[an error occurred while processing this directive]
BBC News
watch One-Minute World News
Last Updated: Monday, 24 November 2003, 11:35 GMT
The internet refuseniks
Dot.life - Where tech and life collide, every Monday
By Mark Ward
BBC News Online technology correspondent

Just because internet access is now widely available, that does not mean everyone will want to use it. What will it take to get the whole population online?

If there is a truth universally acknowledged about the internet, it is that more people need to get access to it.

The aim of everyone - young and old, the haves and the have-nots - being able to surf the net is one governments and social policy advisers regularly pledge their commitment to.

In and of itself, they say, the net is a good thing and something that is worthwhile for us to know our way around.

The slogan "Net access for everyone" is the kind of simple idea beloved of governments, not least because progress towards this goal is relatively easy to measure.

Already, 48% of households in the UK can access the internet from home, compared with just 9% five years ago.

Cynics would say, net access is likely to get easier even if the government does nothing.

Net refuseniks

But is this commitment to universal access desirable? Do we all need what the web has on offer - not to mention an easy way to get online - or should it simply be accepted that some people want nothing to do with the net?

James Crabtree, the research director of iSociety, says universal access is a good thing for governments to back.

"I think the internet will eventually become like running water - the idea that someone does not have running water is seen as bad.

"You have to get things moving somehow, and the 100% target is a good way to do that. It's entirely legitimate for governments to be promoting that - the benefits accruing from it outweigh what you would get from investing in something else."

A survey carried out by the Oxford Internet Institute shows that the aim of universal access has broadly been achieved - the majority of the population is able to get online in at least two of the four places web access is available - at home, at work, at school or in a local library. Only 4% of Britons lack somewhere close by that they can surf the net.

And Oftel now demands a telephone line that can support a modem speed of 28.8kbps is the minimum people can expect.

Mind the age gap

But just because people can get online does not mean that they habitually use the net.

Pensioner using computer, PA
Silver surfers are being won over
Not least because the first half of the population to rush to get online are the easy ones - they were always going to find it useful. It's the final few who might be harder to win over.

"What makes the biggest difference is age, it is the single biggest influence," says Professor Richard Rose, the director of the Oxford Internet Institute, who oversaw the research.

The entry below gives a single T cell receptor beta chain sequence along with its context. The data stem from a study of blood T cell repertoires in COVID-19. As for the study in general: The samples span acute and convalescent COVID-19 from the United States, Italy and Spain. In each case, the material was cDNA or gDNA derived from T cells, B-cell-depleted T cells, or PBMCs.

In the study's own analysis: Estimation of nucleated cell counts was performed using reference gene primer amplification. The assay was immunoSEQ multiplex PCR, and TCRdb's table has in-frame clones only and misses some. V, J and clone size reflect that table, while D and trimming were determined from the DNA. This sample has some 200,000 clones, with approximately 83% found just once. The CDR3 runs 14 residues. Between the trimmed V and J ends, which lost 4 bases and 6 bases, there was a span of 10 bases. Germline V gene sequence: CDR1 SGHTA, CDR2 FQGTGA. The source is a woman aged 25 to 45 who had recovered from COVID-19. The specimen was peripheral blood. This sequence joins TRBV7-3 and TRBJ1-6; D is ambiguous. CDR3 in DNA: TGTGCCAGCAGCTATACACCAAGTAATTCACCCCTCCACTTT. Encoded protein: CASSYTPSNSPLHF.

Unsurprisingly, older people do not make as much use of the net as youngsters - not least because they have become accustomed to doing the things that can be done online in other ways, says Professor Rose.

"If you have reached the age of 55 without having done e-commerce or e-mail and you can use the telephone, then why would you turn to the net? Most internet facilities provide things that people were already doing before the net came along."

What tends to win these "refuseniks" over is if they suddenly discover some previously undiscovered - and useful - application online.

Access all areas

And this is where it gets much more troublesome for governments pushing for 100% net access. For if we all can easily get online, then all the things we are used to being able to do in the real world need to be on the net, up and running and straight-forward to use.

ballpoint pen, BBc
Some prefer the old ways
Professor Rose says the important question for the government is what it does next, once universal access is achieved. And that is a much tougher task that simply providing the wires.

For local and central government, it involves a huge amount of work to put all their services online by 2005. In an age when even regulations on burial at sea have made it to the web, everyday tasks - such as checking how much is left on your council tax bill for the year - must also be online.

Local government progress towards the 2005 goal is patchy, according to the online newsletter e-Gov Monitor, which analysed the statements local authorities prepare to show how their move to electronic government is going.

While some authorities are confident of hitting that target, some worry about the cost of reaching it - and some do not mention it at all. Many are waiting for the outcome of so-called "pathfinder" projects run by central government that could do a lot of their work for them.

But, as Mary Pittaway of the e-government firm Steria points out, the most important part of putting services online is the culture change it forces in local government.

The best projects use the change as an opportunity to overhaul their internal processes too.

Without that, change barely goes skin deep and, as a result, plans to get everyone using the net may struggle.




RELATED INTERNET LINKS:
The BBC is not responsible for the content of external internet sites


PRODUCTS AND SERVICES

Americas Africa Europe Middle East South Asia Asia Pacific